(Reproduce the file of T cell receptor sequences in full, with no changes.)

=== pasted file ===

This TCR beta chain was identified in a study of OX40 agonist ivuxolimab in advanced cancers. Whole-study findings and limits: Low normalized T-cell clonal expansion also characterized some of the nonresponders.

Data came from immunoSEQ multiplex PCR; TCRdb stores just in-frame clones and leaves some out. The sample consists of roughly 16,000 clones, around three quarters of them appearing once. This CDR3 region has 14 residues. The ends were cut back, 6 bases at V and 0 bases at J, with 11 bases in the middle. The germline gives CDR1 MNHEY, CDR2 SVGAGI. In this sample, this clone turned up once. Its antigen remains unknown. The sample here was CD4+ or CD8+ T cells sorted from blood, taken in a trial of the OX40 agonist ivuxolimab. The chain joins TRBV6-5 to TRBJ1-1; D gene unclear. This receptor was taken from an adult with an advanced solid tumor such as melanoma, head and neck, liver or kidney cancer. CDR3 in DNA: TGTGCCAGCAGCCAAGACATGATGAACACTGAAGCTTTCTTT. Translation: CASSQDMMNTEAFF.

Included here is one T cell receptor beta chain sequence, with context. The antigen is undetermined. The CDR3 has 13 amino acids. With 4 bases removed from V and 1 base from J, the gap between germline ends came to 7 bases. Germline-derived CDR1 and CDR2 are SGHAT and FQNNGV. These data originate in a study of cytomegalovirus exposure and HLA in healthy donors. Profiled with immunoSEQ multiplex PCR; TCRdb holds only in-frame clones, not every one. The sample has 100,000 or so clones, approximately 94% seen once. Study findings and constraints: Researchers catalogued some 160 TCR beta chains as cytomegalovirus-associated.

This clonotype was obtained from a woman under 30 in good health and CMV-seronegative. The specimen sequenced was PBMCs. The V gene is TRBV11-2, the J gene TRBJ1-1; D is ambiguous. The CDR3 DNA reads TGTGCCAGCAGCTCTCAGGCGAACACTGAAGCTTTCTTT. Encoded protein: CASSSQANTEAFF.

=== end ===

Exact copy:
This TCR beta chain was identified in a study of OX40 agonist ivuxolimab in advanced cancers. Whole-study findings and limits: Low normalized T-cell clonal expansion also characterized some of the nonresponders.

Data came from immunoSEQ multiplex PCR; TCRdb stores just in-frame clones and leaves some out. The sample consists of roughly 16,000 clones, around three quarters of them appearing once. This CDR3 region has 14 residues. The ends were cut back, 6 bases at V and 0 bases at J, with 11 bases in the middle. The germline gives CDR1 MNHEY, CDR2 SVGAGI. In this sample, this clone turned up once. Its antigen remains unknown. The sample here was CD4+ or CD8+ T cells sorted from blood, taken in a trial of the OX40 agonist ivuxolimab. The chain joins TRBV6-5 to TRBJ1-1; D gene unclear. This receptor was taken from an adult with an advanced solid tumor such as melanoma, head and neck, liver or kidney cancer. CDR3 in DNA: TGTGCCAGCAGCCAAGACATGATGAACACTGAAGCTTTCTTT. Translation: CASSQDMMNTEAFF.

Included here is one T cell receptor beta chain sequence, with context. The antigen is undetermined. The CDR3 has 13 amino acids. With 4 bases removed from V and 1 base from J, the gap between germline ends came to 7 bases. Germline-derived CDR1 and CDR2 are SGHAT and FQNNGV. These data originate in a study of cytomegalovirus exposure and HLA in healthy donors. Profiled with immunoSEQ multiplex PCR; TCRdb holds only in-frame clones, not every one. The sample has 100,000 or so clones, approximately 94% seen once. Study findings and constraints: Researchers catalogued some 160 TCR beta chains as cytomegalovirus-associated.

This clonotype was obtained from a woman under 30 in good health and CMV-seronegative. The specimen sequenced was PBMCs. The V gene is TRBV11-2, the J gene TRBJ1-1; D is ambiguous. The CDR3 DNA reads TGTGCCAGCAGCTCTCAGGCGAACACTGAAGCTTTCTTT. Encoded protein: CASSSQANTEAFF.